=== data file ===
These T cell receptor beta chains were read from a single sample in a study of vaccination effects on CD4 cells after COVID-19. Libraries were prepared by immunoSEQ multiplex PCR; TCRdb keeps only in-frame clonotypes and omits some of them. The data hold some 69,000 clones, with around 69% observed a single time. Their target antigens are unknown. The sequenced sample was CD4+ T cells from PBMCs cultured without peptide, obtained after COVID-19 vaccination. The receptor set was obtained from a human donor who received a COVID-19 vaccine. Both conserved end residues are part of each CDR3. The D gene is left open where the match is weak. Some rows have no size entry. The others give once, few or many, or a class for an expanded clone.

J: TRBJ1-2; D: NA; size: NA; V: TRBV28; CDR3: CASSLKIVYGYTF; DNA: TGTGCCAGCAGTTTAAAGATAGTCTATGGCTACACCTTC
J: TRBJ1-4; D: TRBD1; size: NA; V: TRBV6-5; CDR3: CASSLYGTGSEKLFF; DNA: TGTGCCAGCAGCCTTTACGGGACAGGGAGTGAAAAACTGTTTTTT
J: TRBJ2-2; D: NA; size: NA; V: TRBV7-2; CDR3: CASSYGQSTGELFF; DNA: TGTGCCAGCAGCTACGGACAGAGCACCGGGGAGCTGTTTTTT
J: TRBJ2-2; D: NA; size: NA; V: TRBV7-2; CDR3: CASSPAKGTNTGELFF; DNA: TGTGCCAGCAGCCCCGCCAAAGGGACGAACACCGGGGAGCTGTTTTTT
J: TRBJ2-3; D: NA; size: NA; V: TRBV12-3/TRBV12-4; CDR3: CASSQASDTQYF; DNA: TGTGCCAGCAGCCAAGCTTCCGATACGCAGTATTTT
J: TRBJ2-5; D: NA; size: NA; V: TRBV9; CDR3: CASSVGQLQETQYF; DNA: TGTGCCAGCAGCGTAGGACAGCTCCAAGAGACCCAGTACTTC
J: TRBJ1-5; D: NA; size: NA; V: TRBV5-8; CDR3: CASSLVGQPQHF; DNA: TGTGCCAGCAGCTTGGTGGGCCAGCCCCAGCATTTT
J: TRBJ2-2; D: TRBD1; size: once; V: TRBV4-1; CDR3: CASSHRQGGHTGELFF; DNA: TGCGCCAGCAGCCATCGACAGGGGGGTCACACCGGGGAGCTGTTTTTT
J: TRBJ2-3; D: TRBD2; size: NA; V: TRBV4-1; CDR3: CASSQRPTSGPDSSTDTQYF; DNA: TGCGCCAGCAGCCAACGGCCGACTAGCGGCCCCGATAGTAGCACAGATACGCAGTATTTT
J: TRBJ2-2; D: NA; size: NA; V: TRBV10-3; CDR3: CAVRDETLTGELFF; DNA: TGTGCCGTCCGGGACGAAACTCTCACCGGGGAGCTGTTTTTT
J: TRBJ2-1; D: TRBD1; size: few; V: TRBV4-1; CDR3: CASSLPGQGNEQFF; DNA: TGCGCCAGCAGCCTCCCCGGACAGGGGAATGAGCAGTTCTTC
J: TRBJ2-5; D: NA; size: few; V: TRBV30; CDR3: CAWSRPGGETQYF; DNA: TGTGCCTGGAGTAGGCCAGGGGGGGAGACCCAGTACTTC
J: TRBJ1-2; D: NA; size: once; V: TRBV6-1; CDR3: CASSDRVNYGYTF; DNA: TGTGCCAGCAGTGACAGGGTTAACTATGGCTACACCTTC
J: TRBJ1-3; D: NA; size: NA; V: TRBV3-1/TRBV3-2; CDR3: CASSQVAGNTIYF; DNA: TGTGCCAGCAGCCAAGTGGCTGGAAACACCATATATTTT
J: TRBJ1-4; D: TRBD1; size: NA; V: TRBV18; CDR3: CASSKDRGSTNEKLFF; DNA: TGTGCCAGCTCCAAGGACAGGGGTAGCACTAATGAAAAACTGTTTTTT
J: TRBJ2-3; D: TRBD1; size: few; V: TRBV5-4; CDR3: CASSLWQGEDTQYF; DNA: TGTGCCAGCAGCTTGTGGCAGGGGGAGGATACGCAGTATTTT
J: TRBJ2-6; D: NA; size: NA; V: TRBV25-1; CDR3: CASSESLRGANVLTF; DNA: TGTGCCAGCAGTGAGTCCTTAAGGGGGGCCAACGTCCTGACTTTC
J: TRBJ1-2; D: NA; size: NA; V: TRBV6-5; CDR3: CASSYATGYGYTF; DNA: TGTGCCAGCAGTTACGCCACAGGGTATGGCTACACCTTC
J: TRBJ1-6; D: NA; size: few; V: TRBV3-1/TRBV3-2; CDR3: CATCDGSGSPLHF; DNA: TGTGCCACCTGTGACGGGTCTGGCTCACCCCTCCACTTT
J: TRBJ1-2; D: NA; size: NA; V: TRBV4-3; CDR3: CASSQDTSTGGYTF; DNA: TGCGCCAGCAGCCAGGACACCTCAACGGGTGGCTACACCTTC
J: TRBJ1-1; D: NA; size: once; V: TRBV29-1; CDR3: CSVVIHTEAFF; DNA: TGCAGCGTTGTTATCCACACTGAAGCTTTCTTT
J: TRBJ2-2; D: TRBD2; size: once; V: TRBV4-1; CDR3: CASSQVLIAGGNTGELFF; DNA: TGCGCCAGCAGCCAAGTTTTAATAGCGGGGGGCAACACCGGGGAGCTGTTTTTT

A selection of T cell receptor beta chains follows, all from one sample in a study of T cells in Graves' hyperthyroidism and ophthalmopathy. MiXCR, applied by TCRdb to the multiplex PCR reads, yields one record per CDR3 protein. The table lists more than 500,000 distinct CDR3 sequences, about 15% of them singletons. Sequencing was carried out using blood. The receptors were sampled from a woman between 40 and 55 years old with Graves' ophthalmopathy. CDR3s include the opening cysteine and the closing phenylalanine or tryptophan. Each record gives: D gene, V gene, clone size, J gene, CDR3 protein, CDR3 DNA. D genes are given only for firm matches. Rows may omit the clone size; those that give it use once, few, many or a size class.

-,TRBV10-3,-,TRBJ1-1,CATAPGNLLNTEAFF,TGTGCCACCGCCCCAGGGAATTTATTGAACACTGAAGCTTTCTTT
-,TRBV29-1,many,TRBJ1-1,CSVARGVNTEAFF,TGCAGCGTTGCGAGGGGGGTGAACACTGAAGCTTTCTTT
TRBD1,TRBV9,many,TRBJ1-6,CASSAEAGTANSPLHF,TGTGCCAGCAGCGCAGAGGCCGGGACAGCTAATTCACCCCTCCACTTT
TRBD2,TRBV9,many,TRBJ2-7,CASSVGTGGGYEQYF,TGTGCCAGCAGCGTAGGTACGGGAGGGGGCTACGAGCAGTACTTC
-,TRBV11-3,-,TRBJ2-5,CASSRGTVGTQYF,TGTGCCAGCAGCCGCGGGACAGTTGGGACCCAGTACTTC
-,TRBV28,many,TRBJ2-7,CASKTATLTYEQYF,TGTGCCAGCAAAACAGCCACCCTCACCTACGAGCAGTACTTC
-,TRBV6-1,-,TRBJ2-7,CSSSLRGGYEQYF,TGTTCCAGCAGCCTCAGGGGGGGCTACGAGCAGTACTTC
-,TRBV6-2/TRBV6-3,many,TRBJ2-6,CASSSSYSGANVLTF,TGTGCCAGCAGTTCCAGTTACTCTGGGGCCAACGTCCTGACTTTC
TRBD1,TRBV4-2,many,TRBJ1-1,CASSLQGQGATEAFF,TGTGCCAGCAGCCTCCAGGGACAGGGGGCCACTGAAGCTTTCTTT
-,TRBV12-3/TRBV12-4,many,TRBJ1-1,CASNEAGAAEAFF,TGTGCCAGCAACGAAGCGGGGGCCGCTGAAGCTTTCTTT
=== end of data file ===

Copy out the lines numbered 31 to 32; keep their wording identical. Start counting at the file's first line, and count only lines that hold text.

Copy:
-,TRBV6-1,-,TRBJ2-7,CSSSLRGGYEQYF,TGTTCCAGCAGCCTCAGGGGGGGCTACGAGCAGTACTTC
-,TRBV6-2/TRBV6-3,many,TRBJ2-6,CASSSSYSGANVLTF,TGTGCCAGCAGTTCCAGTTACTCTGGGGCCAACGTCCTGACTTTC